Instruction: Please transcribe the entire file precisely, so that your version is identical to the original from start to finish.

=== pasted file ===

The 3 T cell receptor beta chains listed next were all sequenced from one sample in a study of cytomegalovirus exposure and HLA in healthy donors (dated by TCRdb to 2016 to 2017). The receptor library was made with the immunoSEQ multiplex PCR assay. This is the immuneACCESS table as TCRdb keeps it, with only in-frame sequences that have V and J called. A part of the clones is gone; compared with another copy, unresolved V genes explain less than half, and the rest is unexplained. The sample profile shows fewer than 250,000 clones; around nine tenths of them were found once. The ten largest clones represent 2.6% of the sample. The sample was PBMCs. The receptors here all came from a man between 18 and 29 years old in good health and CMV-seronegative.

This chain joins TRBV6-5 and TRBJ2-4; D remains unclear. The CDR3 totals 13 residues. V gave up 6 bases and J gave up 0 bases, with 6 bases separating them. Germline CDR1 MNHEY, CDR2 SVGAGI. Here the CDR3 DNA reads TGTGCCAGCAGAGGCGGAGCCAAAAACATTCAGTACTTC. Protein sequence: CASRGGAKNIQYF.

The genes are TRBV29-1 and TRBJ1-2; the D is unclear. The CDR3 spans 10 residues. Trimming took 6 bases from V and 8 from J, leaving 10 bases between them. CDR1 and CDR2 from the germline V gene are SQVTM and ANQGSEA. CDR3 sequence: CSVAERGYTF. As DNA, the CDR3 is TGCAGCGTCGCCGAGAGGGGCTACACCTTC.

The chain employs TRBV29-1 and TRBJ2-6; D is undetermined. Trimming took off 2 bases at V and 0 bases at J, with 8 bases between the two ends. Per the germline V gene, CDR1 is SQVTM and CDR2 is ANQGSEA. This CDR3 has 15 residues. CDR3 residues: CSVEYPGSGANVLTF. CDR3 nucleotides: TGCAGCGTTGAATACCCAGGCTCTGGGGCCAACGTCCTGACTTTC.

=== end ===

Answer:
The 3 T cell receptor beta chains listed next were all sequenced from one sample in a study of cytomegalovirus exposure and HLA in healthy donors (dated by TCRdb to 2016 to 2017). The receptor library was made with the immunoSEQ multiplex PCR assay. This is the immuneACCESS table as TCRdb keeps it, with only in-frame sequences that have V and J called. A part of the clones is gone; compared with another copy, unresolved V genes explain less than half, and the rest is unexplained. The sample profile shows fewer than 250,000 clones; around nine tenths of them were found once. The ten largest clones represent 2.6% of the sample. The sample was PBMCs. The receptors here all came from a man between 18 and 29 years old in good health and CMV-seronegative.

This chain joins TRBV6-5 and TRBJ2-4; D remains unclear. The CDR3 totals 13 residues. V gave up 6 bases and J gave up 0 bases, with 6 bases separating them. Germline CDR1 MNHEY, CDR2 SVGAGI. Here the CDR3 DNA reads TGTGCCAGCAGAGGCGGAGCCAAAAACATTCAGTACTTC. Protein sequence: CASRGGAKNIQYF.

The genes are TRBV29-1 and TRBJ1-2; the D is unclear. The CDR3 spans 10 residues. Trimming took 6 bases from V and 8 from J, leaving 10 bases between them. CDR1 and CDR2 from the germline V gene are SQVTM and ANQGSEA. CDR3 sequence: CSVAERGYTF. As DNA, the CDR3 is TGCAGCGTCGCCGAGAGGGGCTACACCTTC.

The chain employs TRBV29-1 and TRBJ2-6; D is undetermined. Trimming took off 2 bases at V and 0 bases at J, with 8 bases between the two ends. Per the germline V gene, CDR1 is SQVTM and CDR2 is ANQGSEA. This CDR3 has 15 residues. CDR3 residues: CSVEYPGSGANVLTF. CDR3 nucleotides: TGCAGCGTTGAATACCCAGGCTCTGGGGCCAACGTCCTGACTTTC.